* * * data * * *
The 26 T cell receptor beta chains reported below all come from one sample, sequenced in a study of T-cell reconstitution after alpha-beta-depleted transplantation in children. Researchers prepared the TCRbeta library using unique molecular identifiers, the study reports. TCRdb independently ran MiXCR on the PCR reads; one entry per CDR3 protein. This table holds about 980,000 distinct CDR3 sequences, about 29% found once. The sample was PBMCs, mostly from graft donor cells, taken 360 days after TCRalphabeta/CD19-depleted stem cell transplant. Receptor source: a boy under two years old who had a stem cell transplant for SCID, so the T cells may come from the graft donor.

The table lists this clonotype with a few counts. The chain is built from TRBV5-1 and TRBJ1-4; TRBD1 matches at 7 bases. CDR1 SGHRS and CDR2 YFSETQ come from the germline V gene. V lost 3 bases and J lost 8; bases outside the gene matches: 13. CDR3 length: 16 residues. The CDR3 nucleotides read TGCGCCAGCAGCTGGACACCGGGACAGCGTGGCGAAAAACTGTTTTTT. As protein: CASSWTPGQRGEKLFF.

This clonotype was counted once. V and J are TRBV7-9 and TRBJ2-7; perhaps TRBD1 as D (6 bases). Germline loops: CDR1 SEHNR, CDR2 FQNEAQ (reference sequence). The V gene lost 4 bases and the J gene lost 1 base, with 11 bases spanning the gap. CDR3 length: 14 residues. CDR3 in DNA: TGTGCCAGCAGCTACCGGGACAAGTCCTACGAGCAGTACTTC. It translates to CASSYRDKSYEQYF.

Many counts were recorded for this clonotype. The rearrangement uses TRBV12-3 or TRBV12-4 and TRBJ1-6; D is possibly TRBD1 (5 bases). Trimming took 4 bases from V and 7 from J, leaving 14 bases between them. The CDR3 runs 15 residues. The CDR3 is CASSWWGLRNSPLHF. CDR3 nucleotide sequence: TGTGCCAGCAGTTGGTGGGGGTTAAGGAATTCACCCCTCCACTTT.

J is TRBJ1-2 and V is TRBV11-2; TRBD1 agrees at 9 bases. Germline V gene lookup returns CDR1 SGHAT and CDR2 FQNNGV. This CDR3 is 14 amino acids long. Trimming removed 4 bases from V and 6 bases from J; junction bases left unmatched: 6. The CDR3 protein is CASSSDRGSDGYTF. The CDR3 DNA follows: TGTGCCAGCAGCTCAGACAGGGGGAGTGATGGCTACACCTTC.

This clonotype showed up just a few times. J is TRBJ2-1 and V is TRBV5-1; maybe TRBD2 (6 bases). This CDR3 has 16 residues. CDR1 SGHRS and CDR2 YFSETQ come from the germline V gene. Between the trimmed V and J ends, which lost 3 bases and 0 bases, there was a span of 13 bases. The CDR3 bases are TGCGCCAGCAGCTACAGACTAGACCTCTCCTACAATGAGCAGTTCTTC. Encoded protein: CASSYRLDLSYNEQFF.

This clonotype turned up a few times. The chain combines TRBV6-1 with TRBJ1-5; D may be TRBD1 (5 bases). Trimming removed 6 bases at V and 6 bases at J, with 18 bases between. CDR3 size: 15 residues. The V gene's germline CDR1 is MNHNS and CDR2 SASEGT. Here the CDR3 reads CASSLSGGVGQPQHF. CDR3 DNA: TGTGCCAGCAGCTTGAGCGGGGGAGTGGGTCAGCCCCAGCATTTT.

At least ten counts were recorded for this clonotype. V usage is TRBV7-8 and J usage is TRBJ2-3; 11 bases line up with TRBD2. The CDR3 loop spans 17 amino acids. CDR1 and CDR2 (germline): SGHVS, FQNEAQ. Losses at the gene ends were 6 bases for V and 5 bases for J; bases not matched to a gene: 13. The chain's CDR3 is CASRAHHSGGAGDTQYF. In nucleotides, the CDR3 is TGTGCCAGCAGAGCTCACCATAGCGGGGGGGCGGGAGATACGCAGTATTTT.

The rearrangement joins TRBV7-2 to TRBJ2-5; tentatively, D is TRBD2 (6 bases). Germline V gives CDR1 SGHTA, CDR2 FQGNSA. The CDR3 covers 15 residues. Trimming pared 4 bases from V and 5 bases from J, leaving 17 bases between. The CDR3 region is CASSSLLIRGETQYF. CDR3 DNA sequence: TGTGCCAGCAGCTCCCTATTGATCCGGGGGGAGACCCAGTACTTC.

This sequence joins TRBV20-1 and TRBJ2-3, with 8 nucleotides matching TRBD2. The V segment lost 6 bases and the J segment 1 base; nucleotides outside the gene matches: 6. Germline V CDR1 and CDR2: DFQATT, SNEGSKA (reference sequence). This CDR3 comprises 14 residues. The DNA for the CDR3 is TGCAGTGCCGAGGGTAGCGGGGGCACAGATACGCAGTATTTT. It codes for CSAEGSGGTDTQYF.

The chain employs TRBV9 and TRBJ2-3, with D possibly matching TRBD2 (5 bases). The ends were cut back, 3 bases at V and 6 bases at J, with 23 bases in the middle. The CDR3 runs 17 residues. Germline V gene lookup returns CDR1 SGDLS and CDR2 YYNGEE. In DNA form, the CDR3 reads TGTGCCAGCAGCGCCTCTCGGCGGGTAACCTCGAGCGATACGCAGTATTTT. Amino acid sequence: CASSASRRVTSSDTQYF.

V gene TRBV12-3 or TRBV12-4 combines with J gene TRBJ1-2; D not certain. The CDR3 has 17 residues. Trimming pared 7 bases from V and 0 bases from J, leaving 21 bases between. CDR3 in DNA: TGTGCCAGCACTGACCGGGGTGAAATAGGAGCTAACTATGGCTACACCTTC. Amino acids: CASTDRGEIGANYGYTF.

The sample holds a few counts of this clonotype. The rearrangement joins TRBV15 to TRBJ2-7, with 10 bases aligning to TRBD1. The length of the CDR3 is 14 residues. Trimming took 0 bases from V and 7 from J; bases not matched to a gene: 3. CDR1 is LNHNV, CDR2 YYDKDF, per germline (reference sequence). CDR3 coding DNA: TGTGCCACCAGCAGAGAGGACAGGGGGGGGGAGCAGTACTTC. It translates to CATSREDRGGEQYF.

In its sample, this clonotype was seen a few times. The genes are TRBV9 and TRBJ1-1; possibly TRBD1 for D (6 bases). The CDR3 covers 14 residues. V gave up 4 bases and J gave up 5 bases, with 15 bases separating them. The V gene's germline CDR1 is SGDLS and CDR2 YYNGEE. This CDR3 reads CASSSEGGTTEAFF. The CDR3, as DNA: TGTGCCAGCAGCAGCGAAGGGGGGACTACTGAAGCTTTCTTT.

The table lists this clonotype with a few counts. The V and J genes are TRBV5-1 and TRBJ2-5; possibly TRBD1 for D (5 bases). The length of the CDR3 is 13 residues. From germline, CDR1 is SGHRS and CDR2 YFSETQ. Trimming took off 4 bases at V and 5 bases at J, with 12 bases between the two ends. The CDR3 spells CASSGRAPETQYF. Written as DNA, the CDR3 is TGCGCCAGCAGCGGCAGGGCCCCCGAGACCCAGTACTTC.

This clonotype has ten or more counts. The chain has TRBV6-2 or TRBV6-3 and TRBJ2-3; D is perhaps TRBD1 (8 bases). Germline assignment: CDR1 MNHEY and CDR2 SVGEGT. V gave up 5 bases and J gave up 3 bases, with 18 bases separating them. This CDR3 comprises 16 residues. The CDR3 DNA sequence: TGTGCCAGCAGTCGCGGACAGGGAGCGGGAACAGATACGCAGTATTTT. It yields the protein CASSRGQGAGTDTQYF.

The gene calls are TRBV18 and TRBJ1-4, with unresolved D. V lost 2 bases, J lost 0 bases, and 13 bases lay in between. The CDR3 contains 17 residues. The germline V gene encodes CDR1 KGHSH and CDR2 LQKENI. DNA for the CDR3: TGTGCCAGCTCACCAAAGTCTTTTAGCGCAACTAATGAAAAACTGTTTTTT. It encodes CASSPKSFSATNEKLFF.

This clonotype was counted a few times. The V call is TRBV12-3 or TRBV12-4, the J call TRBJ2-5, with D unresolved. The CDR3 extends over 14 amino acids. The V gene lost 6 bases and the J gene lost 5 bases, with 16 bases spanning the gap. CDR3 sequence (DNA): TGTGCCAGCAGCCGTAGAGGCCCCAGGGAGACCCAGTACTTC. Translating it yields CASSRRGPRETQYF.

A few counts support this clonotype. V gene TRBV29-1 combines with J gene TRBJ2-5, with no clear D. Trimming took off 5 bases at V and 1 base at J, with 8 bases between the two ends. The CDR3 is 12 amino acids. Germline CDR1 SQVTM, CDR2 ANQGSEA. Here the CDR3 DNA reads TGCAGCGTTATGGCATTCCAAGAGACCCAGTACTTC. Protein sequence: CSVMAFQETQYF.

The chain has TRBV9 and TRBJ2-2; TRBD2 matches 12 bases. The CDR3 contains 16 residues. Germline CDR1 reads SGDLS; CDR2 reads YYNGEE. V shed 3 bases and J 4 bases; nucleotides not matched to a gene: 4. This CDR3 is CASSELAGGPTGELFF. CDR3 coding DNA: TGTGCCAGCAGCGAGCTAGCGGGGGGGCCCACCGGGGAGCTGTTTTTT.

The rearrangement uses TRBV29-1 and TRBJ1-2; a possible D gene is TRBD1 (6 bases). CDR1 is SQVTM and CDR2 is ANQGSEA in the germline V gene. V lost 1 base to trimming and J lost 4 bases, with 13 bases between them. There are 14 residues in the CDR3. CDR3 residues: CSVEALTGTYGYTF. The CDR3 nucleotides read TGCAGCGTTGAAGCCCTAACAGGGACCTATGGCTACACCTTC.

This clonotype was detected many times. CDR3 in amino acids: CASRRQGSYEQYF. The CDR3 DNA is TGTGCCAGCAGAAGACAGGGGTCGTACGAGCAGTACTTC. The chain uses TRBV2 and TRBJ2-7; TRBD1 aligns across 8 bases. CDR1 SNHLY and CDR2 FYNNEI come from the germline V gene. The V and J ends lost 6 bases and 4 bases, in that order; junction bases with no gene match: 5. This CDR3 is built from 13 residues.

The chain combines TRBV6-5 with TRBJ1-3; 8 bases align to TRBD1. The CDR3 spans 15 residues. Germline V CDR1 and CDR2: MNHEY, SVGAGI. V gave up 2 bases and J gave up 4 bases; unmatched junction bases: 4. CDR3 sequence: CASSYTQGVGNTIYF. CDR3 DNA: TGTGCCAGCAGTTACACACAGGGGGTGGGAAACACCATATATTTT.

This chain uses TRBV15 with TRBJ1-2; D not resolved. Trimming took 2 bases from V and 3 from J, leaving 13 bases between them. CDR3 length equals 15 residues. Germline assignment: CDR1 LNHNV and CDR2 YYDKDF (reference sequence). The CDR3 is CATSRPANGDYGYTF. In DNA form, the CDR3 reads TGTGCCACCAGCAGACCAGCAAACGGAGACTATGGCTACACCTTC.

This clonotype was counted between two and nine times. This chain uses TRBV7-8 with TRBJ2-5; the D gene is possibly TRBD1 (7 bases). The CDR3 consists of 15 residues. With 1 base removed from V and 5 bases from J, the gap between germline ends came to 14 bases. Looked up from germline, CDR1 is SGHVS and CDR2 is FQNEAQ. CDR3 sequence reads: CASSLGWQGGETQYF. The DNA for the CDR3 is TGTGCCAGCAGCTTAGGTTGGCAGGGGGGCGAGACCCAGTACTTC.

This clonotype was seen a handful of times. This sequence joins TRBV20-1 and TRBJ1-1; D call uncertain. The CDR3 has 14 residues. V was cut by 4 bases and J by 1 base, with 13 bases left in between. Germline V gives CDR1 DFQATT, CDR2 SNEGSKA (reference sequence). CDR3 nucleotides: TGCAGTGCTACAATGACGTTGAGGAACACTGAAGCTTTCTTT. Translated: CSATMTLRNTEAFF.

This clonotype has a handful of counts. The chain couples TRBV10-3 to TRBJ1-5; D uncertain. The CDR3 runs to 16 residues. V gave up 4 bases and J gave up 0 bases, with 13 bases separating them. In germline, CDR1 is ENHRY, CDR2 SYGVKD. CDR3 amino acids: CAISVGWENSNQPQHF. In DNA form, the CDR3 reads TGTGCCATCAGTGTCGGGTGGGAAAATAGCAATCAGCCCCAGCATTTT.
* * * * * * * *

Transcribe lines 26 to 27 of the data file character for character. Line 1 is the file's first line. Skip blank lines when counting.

This clonotype was seen a handful of times. This sequence joins TRBV20-1 and TRBJ1-1; D call uncertain. The CDR3 has 14 residues. V was cut by 4 bases and J by 1 base, with 13 bases left in between. Germline V gives CDR1 DFQATT, CDR2 SNEGSKA (reference sequence). CDR3 nucleotides: TGCAGTGCTACAATGACGTTGAGGAACACTGAAGCTTTCTTT. Translated: CSATMTLRNTEAFF.

This clonotype has a handful of counts. The chain couples TRBV10-3 to TRBJ1-5; D uncertain. The CDR3 runs to 16 residues. V gave up 4 bases and J gave up 0 bases, with 13 bases separating them. In germline, CDR1 is ENHRY, CDR2 SYGVKD. CDR3 amino acids: CAISVGWENSNQPQHF. In DNA form, the CDR3 reads TGTGCCATCAGTGTCGGGTGGGAAAATAGCAATCAGCCCCAGCATTTT.